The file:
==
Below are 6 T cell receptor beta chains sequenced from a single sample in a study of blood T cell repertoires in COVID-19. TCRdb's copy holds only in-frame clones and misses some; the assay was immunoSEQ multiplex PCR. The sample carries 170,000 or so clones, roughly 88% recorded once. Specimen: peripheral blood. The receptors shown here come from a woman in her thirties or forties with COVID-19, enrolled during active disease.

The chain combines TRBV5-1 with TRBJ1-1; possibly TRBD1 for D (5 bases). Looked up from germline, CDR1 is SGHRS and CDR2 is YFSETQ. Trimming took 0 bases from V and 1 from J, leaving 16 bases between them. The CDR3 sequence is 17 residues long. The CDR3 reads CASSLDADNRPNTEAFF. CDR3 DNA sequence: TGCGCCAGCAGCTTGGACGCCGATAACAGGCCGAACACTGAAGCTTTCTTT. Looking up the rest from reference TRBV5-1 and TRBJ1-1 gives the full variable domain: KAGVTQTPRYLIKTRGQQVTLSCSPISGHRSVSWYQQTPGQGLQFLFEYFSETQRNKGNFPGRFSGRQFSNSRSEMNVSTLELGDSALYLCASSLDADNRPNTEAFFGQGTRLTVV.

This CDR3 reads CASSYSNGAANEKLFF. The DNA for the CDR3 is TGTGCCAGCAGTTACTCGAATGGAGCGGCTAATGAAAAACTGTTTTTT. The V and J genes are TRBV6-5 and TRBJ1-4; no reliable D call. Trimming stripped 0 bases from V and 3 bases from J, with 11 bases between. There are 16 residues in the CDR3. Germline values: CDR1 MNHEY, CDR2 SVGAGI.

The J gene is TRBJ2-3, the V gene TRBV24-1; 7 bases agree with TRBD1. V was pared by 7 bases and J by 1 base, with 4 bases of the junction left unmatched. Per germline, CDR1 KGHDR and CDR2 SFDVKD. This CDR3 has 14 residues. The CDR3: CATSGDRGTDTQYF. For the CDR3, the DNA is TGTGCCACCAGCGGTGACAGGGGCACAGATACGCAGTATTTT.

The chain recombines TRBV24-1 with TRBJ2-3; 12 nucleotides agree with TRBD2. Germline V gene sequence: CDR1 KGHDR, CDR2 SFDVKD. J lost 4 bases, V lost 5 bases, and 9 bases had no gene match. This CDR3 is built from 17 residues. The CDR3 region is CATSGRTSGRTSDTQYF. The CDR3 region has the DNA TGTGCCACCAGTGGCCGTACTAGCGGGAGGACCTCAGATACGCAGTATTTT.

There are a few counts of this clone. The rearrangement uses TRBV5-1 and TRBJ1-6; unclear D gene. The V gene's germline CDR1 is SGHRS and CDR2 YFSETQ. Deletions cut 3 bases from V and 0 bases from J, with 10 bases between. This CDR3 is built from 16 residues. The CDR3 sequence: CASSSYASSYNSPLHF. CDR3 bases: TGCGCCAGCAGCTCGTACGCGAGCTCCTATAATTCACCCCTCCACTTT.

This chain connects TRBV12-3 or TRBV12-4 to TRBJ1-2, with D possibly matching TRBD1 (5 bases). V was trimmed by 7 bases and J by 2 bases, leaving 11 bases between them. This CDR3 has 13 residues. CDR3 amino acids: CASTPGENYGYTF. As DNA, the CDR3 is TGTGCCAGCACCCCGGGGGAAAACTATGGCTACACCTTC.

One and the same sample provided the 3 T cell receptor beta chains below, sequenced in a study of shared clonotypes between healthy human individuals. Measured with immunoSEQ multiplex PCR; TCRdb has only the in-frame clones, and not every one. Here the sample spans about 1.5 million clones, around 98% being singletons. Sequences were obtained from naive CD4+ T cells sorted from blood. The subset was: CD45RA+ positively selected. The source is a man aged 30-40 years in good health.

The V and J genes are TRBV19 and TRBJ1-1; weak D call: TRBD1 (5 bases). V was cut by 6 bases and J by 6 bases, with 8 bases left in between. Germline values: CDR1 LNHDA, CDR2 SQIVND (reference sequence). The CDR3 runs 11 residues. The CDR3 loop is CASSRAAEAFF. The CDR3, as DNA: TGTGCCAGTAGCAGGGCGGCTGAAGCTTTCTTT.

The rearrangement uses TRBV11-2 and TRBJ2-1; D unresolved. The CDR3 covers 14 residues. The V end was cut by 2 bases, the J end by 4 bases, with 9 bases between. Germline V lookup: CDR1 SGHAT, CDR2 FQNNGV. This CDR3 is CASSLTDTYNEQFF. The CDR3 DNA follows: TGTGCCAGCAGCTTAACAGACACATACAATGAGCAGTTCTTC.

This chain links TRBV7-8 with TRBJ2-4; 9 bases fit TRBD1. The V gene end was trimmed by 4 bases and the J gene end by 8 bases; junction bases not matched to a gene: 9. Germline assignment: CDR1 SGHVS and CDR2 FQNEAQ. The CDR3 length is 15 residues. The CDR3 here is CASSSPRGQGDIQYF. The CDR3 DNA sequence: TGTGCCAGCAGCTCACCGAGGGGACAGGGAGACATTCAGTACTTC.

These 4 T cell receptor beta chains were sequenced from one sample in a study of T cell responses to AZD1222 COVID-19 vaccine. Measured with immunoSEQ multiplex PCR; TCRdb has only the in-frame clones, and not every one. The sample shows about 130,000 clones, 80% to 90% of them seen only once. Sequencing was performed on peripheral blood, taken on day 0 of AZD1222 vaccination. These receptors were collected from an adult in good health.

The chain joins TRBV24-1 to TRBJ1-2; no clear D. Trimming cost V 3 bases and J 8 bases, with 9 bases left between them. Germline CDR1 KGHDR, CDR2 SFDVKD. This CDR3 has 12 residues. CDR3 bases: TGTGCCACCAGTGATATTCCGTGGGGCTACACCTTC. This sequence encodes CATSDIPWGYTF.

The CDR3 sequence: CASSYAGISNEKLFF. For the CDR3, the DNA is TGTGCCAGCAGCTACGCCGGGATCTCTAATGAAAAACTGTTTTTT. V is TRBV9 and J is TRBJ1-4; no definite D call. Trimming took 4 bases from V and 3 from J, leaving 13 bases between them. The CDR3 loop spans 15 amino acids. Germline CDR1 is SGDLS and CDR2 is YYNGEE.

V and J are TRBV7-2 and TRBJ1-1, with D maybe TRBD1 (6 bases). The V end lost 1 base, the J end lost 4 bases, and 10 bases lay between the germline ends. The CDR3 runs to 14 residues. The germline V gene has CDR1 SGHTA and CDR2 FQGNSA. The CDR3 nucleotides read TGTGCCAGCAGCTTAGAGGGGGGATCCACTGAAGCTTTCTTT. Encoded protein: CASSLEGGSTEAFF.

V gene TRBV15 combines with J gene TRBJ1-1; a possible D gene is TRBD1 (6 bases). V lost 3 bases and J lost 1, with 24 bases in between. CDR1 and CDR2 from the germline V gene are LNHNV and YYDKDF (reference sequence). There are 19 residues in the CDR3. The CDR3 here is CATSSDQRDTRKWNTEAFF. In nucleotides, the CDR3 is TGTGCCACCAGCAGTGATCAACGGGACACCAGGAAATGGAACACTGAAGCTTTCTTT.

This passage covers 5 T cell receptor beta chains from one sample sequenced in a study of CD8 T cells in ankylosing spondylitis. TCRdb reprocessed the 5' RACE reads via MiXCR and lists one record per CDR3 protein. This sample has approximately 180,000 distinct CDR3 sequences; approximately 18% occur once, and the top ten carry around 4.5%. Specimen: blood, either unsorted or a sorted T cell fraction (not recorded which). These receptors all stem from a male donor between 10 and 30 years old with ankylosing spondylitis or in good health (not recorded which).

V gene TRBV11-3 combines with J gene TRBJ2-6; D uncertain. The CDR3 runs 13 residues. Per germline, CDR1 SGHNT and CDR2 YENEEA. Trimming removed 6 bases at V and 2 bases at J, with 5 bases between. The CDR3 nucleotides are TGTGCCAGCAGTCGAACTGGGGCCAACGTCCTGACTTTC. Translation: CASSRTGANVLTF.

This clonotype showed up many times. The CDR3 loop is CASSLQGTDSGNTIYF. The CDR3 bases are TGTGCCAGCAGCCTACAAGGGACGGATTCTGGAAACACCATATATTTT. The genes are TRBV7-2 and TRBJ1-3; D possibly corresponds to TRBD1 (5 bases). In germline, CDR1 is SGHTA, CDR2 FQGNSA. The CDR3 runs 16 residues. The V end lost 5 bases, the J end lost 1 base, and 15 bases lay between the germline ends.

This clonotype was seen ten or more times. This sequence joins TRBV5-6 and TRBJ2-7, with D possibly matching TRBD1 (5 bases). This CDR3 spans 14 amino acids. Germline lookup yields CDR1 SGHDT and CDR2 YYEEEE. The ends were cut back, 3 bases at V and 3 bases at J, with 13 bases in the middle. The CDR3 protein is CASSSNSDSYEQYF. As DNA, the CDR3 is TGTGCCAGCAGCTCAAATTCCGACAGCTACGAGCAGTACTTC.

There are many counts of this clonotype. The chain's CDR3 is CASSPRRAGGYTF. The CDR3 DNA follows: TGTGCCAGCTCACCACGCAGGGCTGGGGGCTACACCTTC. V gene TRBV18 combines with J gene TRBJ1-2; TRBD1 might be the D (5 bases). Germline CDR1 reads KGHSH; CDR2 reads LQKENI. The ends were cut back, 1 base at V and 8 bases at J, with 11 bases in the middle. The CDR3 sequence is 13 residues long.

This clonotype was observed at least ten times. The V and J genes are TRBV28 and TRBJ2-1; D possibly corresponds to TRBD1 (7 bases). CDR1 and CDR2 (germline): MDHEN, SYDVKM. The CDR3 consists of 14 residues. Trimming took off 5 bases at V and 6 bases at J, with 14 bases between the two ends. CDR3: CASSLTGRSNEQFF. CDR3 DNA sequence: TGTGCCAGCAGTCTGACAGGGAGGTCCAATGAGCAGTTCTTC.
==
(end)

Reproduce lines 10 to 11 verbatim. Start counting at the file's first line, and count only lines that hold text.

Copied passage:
The rearrangement uses TRBV11-2 and TRBJ2-1; D unresolved. The CDR3 covers 14 residues. The V end was cut by 2 bases, the J end by 4 bases, with 9 bases between. Germline V lookup: CDR1 SGHAT, CDR2 FQNNGV. This CDR3 is CASSLTDTYNEQFF. The CDR3 DNA follows: TGTGCCAGCAGCTTAACAGACACATACAATGAGCAGTTCTTC.

This chain links TRBV7-8 with TRBJ2-4; 9 bases fit TRBD1. The V gene end was trimmed by 4 bases and the J gene end by 8 bases; junction bases not matched to a gene: 9. Germline assignment: CDR1 SGHVS and CDR2 FQNEAQ. The CDR3 length is 15 residues. The CDR3 here is CASSSPRGQGDIQYF. The CDR3 DNA sequence: TGTGCCAGCAGCTCACCGAGGGGACAGGGAGACATTCAGTACTTC.